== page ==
A prenuptial agreement also allows you to keep certain items of significance in the family. Sometimes a precious family heirloom will have been passed down through generations, acquiring a personal significance far beyond its market value. This arrangement can make sure that you have the chance to continue the family tradition of passing it to your descendants.
Pre-marital and post-marital agreements are just one way to protect your assets. Justia’s Estate Planning center offers more information.
Moreover, a prenuptial agreement allows couples to keep their finances separate if they prefer. This can be especially useful if a marriage ends in divorce, when a court otherwise would decide which property goes to each spouse. Few people enter a marriage expecting that it will end in divorce, but the reality is that many American marriages do dissolve before the death of either spouse. Taking the time to draft a clear arrangement in advance can reduce potential conflict in the future.
There are many other issues that you can cover with a prenuptial agreement. You can use it to decide how to manage a joint bank account with your future spouse, how to handle tax returns and household bills, how to make credit card payments, or how much money you will set aside for savings. Some couples who have not finished their education might include an arrangement on how they will handle college expenses. It also can address how you will settle any disputes that might arise between you, such as by using a neutral mediator.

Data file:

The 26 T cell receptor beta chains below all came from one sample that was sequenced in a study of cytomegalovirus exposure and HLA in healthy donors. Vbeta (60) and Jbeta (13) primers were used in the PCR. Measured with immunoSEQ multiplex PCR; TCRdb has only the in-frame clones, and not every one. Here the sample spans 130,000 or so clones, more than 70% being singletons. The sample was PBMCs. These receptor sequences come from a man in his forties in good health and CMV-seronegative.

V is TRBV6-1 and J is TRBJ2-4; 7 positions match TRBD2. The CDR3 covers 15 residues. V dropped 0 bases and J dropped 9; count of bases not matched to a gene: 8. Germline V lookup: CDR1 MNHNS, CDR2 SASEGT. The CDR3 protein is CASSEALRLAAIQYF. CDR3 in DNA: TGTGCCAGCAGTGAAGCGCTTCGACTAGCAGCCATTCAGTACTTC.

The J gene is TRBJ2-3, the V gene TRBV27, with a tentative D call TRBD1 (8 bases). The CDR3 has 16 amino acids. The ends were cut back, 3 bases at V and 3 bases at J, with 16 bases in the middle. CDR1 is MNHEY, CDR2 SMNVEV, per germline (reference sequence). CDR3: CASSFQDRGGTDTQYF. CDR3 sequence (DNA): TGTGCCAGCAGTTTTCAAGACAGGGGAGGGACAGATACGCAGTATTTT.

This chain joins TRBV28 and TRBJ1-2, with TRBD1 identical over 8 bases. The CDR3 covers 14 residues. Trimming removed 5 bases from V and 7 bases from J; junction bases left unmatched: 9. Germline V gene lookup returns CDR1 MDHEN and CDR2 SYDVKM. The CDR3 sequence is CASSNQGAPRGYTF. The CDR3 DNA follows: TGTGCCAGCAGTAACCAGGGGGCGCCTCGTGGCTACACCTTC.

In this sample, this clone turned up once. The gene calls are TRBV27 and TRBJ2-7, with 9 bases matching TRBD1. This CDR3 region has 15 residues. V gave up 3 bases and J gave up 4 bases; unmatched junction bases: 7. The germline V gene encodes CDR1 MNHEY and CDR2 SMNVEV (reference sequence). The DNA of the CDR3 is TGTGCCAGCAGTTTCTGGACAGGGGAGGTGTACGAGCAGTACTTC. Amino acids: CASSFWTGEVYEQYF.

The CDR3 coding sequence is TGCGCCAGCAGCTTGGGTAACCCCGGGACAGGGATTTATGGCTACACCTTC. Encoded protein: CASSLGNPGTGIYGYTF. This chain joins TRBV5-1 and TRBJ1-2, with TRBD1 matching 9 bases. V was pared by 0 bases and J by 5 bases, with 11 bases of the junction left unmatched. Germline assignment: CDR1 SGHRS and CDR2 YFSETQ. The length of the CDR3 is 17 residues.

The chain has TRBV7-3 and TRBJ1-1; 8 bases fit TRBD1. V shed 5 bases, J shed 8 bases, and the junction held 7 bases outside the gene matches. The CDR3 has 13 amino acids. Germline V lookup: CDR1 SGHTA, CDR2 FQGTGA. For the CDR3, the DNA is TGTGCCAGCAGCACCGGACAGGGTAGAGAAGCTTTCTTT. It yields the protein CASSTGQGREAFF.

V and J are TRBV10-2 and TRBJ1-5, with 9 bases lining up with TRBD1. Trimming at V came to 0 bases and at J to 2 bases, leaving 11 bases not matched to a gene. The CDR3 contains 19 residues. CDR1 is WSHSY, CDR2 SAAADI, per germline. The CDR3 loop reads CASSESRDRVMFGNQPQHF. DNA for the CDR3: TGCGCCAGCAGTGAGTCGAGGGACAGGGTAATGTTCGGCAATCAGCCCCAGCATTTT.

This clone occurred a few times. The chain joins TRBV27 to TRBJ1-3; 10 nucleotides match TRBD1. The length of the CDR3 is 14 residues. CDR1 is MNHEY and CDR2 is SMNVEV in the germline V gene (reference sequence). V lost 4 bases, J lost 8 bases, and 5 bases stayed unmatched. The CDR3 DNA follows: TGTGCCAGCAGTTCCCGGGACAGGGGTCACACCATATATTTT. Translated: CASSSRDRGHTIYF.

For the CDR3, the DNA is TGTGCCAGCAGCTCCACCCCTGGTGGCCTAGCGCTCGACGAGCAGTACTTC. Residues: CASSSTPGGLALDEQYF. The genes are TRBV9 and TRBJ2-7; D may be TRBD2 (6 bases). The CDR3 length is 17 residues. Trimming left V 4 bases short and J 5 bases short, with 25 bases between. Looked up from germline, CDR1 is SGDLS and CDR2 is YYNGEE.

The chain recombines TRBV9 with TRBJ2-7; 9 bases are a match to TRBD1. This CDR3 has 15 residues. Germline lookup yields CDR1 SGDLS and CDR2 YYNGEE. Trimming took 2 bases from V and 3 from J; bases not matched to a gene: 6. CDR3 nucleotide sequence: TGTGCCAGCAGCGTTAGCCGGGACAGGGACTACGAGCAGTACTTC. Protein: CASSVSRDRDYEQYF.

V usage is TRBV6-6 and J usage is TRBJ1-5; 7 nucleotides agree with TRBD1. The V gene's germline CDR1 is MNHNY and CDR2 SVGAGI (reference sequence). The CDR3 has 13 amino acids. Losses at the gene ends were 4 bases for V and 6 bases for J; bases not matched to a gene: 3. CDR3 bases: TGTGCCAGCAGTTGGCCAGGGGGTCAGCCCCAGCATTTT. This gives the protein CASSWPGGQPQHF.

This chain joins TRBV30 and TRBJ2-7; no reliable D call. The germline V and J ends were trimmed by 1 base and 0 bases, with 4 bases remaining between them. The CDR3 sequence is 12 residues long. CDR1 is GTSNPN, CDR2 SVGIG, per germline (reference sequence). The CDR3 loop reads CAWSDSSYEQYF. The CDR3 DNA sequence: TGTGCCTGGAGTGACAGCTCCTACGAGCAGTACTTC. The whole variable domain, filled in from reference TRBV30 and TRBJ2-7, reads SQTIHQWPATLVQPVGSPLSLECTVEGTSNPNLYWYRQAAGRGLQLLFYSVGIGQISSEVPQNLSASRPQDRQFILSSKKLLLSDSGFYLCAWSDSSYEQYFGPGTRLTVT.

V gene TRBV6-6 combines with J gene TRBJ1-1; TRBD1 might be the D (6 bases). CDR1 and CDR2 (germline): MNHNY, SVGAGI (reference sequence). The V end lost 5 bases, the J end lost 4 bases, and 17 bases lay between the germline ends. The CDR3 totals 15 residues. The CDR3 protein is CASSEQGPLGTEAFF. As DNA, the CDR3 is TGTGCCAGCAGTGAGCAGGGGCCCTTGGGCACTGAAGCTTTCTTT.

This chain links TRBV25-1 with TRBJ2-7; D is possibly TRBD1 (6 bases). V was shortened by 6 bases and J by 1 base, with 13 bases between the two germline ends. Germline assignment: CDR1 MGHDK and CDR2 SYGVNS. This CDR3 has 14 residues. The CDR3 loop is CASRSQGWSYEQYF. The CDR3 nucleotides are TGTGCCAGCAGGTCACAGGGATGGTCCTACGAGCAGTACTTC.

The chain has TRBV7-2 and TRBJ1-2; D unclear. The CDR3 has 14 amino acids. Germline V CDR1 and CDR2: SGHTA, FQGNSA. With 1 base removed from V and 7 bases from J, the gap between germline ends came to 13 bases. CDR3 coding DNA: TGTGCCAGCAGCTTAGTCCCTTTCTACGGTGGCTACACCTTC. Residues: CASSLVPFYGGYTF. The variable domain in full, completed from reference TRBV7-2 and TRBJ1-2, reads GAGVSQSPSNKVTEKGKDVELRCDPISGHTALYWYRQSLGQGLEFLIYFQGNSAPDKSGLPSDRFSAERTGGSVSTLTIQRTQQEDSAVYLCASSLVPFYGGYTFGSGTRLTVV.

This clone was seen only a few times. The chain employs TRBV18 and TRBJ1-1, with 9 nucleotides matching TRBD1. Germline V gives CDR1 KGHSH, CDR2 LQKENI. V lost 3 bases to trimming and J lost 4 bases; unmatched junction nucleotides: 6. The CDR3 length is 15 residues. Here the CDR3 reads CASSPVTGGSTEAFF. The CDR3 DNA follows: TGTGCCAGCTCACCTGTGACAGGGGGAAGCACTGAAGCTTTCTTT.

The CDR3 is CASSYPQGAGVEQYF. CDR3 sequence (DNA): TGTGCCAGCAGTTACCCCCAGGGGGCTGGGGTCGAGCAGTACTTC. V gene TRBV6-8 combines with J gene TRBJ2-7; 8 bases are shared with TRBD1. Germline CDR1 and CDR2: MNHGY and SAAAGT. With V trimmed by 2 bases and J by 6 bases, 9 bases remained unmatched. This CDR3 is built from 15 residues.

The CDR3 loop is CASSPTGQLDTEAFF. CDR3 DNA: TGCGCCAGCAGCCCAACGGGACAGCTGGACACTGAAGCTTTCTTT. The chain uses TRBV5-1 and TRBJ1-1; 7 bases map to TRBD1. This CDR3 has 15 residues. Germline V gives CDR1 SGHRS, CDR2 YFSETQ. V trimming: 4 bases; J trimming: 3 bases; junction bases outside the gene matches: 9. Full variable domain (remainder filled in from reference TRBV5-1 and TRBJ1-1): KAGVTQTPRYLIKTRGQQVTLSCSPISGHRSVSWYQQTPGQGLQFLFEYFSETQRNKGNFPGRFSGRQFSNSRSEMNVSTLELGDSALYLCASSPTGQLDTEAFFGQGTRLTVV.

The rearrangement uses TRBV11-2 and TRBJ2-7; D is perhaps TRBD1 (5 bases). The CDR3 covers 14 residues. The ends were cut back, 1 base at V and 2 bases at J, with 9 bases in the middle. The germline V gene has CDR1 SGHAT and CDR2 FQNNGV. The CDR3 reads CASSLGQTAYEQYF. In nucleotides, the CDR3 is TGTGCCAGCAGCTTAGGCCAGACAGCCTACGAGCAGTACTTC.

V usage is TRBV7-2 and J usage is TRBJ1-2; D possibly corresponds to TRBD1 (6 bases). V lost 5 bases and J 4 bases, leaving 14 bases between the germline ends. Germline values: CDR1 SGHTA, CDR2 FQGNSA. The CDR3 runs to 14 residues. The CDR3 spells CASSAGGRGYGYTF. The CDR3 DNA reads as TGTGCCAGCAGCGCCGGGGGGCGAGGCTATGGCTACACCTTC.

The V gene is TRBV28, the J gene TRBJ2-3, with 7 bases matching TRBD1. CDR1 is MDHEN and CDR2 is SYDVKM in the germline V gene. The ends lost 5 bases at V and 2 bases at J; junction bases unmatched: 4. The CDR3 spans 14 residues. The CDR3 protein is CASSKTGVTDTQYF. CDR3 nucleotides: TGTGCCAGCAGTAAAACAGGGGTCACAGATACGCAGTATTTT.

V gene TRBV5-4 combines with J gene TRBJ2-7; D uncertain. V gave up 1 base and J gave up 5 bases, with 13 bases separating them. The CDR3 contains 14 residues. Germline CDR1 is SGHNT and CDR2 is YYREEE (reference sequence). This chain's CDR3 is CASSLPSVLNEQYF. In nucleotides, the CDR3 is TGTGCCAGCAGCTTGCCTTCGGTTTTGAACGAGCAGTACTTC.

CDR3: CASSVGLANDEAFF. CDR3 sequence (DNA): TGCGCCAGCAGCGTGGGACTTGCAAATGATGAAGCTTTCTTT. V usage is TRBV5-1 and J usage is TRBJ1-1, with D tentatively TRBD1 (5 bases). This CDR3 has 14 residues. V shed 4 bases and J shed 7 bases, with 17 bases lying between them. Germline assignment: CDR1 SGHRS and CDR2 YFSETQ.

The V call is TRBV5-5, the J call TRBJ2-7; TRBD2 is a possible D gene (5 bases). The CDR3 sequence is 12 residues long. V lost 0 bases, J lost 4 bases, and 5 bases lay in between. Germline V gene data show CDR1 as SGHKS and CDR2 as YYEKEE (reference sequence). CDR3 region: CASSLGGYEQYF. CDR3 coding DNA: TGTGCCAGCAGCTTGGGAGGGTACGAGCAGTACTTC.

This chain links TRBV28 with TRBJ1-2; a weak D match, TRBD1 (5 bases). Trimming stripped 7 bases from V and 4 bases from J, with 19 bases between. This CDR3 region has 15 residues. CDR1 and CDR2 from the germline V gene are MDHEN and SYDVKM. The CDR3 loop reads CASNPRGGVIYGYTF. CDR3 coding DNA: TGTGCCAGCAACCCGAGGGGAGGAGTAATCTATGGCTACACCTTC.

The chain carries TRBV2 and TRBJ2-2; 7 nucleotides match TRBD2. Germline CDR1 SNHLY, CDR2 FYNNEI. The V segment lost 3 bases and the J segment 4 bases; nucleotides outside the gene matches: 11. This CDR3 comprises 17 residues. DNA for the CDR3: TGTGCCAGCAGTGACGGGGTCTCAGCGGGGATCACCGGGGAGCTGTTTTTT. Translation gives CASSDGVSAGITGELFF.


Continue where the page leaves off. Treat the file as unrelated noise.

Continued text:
What a Prenuptial Agreement Cannot Include
It is important to know the limits of a prenuptial agreement because a section that crosses those limits may invalidate the entire agreement. First, you should remember that a prenuptial agreement is essentially a financial arrangement. It shouldn’t extend to your relations with other family members, your decisions about whether and when to have children, or who is expected to do certain errands.
Also, no prenuptial agreement can give either member of the couple an incentive for divorce. This means that you should think twice before making a specific arrangement on how to divide property after divorce that appears to clearly favor one spouse over the other. Prenuptial agreements cannot place restrictions on child support, child custody, or any other rights regarding children of a marriage that ends in divorce. Some states go further and prevent these arrangements from including waivers of alimony, or spousal support. Not every state has this rule, so you should consult with an experienced family law attorney in your state if you are considering this option.
Prenuptial agreements are not exciting, romantic, or anything else that you expect from a marriage. Still, trading some dull discussions now for certainty many years ahead may be an exchange that you want to make, no matter your financial position.
Cohabitation agreements are similar to pre-marital or post-marital agreements, but are made by unmarried couples who cannot legally marry or do not wish to legally marry.